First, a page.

13. @Bryn. Make sure you convert them all back to grayscale mode as a final step prior to merging. Thanks for the tip on the filter too. I will test it to see how well it works on the different panels.

    Update: The filter’s dithering doesn’t look as good as Photoshop’s dithering to me. I’d still recommend the manual technique for something like a background image.

  14. I got it, I had the palette set to exact and the custom palette loaded under “forced”. When I went from indexed to greyscale it was unlocking the background making photoshop think the image wasn’t flattened thus not letting me choose the “merge” option. Once I had the palette loaded in the correct place it worked as shown.

  15. Well, I tried the telegraphics filter and the 100% diffusion dithering method and the telegraphics actually looks a little better on the 3X. In the custom pallets there’s two different versions for RTI and Crestron, why? Are the gray values somehow different? Is there more to it than evenly distributed levels of gray from 0% to 100%?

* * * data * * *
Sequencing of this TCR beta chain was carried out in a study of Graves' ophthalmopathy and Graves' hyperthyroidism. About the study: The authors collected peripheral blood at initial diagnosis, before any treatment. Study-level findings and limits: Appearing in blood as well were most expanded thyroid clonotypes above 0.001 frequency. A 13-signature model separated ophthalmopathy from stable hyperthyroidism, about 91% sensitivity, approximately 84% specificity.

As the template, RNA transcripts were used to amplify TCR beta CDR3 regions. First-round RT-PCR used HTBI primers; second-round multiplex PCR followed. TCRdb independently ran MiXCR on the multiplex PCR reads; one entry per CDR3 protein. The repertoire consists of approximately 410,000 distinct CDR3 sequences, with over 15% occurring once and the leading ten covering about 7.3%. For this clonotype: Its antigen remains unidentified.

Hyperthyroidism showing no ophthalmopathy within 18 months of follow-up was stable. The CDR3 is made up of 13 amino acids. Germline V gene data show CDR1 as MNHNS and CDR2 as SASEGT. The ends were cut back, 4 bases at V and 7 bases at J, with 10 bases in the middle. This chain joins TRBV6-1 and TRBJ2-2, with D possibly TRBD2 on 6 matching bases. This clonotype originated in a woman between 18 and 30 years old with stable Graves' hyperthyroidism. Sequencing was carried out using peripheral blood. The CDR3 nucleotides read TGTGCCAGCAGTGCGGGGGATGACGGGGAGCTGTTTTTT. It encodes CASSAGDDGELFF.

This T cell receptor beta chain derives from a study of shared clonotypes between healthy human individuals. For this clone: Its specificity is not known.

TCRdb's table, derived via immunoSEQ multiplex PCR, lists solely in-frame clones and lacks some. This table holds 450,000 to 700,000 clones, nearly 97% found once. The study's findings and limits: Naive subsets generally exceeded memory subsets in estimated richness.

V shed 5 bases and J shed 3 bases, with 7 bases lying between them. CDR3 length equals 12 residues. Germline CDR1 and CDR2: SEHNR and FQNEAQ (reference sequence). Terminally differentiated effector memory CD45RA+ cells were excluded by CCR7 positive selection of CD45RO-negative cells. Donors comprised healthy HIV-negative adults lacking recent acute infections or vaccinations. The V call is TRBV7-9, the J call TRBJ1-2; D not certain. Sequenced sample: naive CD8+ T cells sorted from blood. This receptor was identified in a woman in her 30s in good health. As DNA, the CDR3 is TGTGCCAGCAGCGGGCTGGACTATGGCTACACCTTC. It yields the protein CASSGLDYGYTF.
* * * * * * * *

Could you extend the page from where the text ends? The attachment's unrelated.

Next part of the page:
16. @Bryn. That’s interesting about the 3X. Will have to run more tests.

    Many LCD panels are actually 18-bits, so 6-bits have to be sent for each color. Red and Blue, having only 5-bits, need a 6th. This bit is simply added to the end as always high (1), always low (0), tied to the most significant bit (MSB), or tied to the least significant bit (LSB). So a 5-bit value of 00001 could become 000011, 000010, 000010, or 000011 respectfully. The difference, especially between MSB and LSB methods, becomes more apparent as you go up the binary chain. You can see the effect rather clearly in Photoshop by creating a red gradient and applying the various palettes.